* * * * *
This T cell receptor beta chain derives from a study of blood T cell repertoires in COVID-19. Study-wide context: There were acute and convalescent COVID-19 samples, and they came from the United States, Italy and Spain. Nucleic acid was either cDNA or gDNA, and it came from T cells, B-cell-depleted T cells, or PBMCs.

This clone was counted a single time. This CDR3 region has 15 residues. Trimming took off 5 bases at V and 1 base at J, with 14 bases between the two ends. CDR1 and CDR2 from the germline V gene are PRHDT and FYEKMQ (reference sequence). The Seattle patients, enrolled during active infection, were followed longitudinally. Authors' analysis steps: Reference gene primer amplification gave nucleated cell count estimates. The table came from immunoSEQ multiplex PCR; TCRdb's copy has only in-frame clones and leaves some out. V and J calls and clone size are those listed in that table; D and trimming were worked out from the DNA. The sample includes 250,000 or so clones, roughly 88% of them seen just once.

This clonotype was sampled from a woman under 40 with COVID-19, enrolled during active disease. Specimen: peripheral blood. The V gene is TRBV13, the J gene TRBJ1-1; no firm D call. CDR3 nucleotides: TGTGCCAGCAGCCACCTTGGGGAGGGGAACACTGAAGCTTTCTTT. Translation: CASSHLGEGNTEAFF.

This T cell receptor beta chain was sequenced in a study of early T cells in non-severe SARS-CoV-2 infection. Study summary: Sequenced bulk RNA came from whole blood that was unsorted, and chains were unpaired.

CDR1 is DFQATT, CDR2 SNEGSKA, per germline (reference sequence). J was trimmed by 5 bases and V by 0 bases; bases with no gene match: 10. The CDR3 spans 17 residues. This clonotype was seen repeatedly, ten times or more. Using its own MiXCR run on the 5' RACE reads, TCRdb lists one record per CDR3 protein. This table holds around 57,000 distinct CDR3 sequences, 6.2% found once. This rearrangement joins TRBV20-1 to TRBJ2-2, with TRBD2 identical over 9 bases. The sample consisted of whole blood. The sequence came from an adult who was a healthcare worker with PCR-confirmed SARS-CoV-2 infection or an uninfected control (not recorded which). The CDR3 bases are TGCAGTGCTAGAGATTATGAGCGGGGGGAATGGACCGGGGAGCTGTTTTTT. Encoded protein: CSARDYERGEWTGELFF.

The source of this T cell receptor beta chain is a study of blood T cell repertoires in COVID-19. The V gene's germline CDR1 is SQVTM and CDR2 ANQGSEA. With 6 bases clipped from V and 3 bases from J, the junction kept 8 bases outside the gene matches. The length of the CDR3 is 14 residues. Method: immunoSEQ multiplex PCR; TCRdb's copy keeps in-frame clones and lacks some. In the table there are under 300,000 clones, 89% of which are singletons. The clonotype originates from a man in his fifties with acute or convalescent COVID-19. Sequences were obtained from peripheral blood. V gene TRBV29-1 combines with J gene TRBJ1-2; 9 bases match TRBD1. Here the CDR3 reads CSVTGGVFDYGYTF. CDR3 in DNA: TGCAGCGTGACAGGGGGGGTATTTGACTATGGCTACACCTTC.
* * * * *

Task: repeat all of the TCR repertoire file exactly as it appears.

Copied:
This T cell receptor beta chain derives from a study of blood T cell repertoires in COVID-19. Study-wide context: There were acute and convalescent COVID-19 samples, and they came from the United States, Italy and Spain. Nucleic acid was either cDNA or gDNA, and it came from T cells, B-cell-depleted T cells, or PBMCs.

This clone was counted a single time. This CDR3 region has 15 residues. Trimming took off 5 bases at V and 1 base at J, with 14 bases between the two ends. CDR1 and CDR2 from the germline V gene are PRHDT and FYEKMQ (reference sequence). The Seattle patients, enrolled during active infection, were followed longitudinally. Authors' analysis steps: Reference gene primer amplification gave nucleated cell count estimates. The table came from immunoSEQ multiplex PCR; TCRdb's copy has only in-frame clones and leaves some out. V and J calls and clone size are those listed in that table; D and trimming were worked out from the DNA. The sample includes 250,000 or so clones, roughly 88% of them seen just once.

This clonotype was sampled from a woman under 40 with COVID-19, enrolled during active disease. Specimen: peripheral blood. The V gene is TRBV13, the J gene TRBJ1-1; no firm D call. CDR3 nucleotides: TGTGCCAGCAGCCACCTTGGGGAGGGGAACACTGAAGCTTTCTTT. Translation: CASSHLGEGNTEAFF.

This T cell receptor beta chain was sequenced in a study of early T cells in non-severe SARS-CoV-2 infection. Study summary: Sequenced bulk RNA came from whole blood that was unsorted, and chains were unpaired.

CDR1 is DFQATT, CDR2 SNEGSKA, per germline (reference sequence). J was trimmed by 5 bases and V by 0 bases; bases with no gene match: 10. The CDR3 spans 17 residues. This clonotype was seen repeatedly, ten times or more. Using its own MiXCR run on the 5' RACE reads, TCRdb lists one record per CDR3 protein. This table holds around 57,000 distinct CDR3 sequences, 6.2% found once. This rearrangement joins TRBV20-1 to TRBJ2-2, with TRBD2 identical over 9 bases. The sample consisted of whole blood. The sequence came from an adult who was a healthcare worker with PCR-confirmed SARS-CoV-2 infection or an uninfected control (not recorded which). The CDR3 bases are TGCAGTGCTAGAGATTATGAGCGGGGGGAATGGACCGGGGAGCTGTTTTTT. Encoded protein: CSARDYERGEWTGELFF.

The source of this T cell receptor beta chain is a study of blood T cell repertoires in COVID-19. The V gene's germline CDR1 is SQVTM and CDR2 ANQGSEA. With 6 bases clipped from V and 3 bases from J, the junction kept 8 bases outside the gene matches. The length of the CDR3 is 14 residues. Method: immunoSEQ multiplex PCR; TCRdb's copy keeps in-frame clones and lacks some. In the table there are under 300,000 clones, 89% of which are singletons. The clonotype originates from a man in his fifties with acute or convalescent COVID-19. Sequences were obtained from peripheral blood. V gene TRBV29-1 combines with J gene TRBJ1-2; 9 bases match TRBD1. Here the CDR3 reads CSVTGGVFDYGYTF. CDR3 in DNA: TGCAGCGTGACAGGGGGGGTATTTGACTATGGCTACACCTTC.